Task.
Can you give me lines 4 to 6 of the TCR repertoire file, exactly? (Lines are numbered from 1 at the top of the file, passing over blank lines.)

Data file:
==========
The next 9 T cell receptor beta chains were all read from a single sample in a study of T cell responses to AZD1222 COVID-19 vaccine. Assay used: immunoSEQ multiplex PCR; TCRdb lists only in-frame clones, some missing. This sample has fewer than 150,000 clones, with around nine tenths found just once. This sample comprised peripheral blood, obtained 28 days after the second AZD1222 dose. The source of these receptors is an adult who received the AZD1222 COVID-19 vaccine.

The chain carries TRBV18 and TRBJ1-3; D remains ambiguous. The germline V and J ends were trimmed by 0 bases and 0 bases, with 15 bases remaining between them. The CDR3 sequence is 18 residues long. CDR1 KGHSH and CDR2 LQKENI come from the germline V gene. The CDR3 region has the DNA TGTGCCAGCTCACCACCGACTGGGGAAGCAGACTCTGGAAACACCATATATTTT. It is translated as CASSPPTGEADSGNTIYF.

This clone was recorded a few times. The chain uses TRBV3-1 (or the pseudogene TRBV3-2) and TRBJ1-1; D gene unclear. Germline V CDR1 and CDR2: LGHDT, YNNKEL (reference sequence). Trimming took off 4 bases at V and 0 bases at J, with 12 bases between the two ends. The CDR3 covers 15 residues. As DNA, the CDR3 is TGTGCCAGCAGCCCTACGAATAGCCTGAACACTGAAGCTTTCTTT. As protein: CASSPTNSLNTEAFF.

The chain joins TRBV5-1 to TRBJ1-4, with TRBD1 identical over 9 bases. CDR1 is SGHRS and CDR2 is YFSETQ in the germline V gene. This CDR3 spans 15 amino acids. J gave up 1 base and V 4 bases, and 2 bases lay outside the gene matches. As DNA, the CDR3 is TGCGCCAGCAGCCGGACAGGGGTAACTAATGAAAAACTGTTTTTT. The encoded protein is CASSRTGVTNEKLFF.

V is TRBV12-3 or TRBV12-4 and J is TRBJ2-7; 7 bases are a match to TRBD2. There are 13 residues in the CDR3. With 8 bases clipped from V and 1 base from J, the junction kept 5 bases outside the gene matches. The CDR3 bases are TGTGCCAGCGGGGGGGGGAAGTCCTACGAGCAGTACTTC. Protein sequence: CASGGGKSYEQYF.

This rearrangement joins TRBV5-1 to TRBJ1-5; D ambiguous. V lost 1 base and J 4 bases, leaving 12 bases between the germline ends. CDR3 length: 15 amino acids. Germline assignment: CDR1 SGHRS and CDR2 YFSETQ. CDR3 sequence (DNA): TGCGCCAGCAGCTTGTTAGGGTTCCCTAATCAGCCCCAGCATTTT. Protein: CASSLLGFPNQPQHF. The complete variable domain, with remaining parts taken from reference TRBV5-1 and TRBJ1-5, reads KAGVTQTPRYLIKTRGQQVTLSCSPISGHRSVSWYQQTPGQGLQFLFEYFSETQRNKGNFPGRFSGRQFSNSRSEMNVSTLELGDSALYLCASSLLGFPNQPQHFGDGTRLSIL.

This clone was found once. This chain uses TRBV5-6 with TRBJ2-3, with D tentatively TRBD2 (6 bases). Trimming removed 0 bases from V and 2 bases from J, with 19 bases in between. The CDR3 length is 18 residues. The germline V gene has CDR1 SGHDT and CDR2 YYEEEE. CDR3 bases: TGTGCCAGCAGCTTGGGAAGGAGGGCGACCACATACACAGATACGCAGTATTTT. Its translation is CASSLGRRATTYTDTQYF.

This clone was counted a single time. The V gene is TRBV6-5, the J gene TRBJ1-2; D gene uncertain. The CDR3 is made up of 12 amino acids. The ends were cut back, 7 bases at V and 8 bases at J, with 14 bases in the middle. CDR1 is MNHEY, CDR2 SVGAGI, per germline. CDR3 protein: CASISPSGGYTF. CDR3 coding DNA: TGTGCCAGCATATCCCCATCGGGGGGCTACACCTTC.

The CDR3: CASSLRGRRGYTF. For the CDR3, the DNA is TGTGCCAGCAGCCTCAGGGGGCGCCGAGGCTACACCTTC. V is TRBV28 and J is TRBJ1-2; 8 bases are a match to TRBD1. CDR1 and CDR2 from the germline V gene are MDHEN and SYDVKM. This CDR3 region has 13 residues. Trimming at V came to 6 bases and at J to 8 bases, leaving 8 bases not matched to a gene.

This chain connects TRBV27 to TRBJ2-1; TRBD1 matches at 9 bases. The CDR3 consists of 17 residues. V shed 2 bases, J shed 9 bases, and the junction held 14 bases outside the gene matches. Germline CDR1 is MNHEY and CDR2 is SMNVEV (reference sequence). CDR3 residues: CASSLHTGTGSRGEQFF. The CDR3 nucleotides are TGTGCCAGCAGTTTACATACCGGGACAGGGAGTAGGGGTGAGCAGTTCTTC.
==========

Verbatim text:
The chain joins TRBV5-1 to TRBJ1-4, with TRBD1 identical over 9 bases. CDR1 is SGHRS and CDR2 is YFSETQ in the germline V gene. This CDR3 spans 15 amino acids. J gave up 1 base and V 4 bases, and 2 bases lay outside the gene matches. As DNA, the CDR3 is TGCGCCAGCAGCCGGACAGGGGTAACTAATGAAAAACTGTTTTTT. The encoded protein is CASSRTGVTNEKLFF.

V is TRBV12-3 or TRBV12-4 and J is TRBJ2-7; 7 bases are a match to TRBD2. There are 13 residues in the CDR3. With 8 bases clipped from V and 1 base from J, the junction kept 5 bases outside the gene matches. The CDR3 bases are TGTGCCAGCGGGGGGGGGAAGTCCTACGAGCAGTACTTC. Protein sequence: CASGGGKSYEQYF.

This rearrangement joins TRBV5-1 to TRBJ1-5; D ambiguous. V lost 1 base and J 4 bases, leaving 12 bases between the germline ends. CDR3 length: 15 amino acids. Germline assignment: CDR1 SGHRS and CDR2 YFSETQ. CDR3 sequence (DNA): TGCGCCAGCAGCTTGTTAGGGTTCCCTAATCAGCCCCAGCATTTT. Protein: CASSLLGFPNQPQHF. The complete variable domain, with remaining parts taken from reference TRBV5-1 and TRBJ1-5, reads KAGVTQTPRYLIKTRGQQVTLSCSPISGHRSVSWYQQTPGQGLQFLFEYFSETQRNKGNFPGRFSGRQFSNSRSEMNVSTLELGDSALYLCASSLLGFPNQPQHFGDGTRLSIL.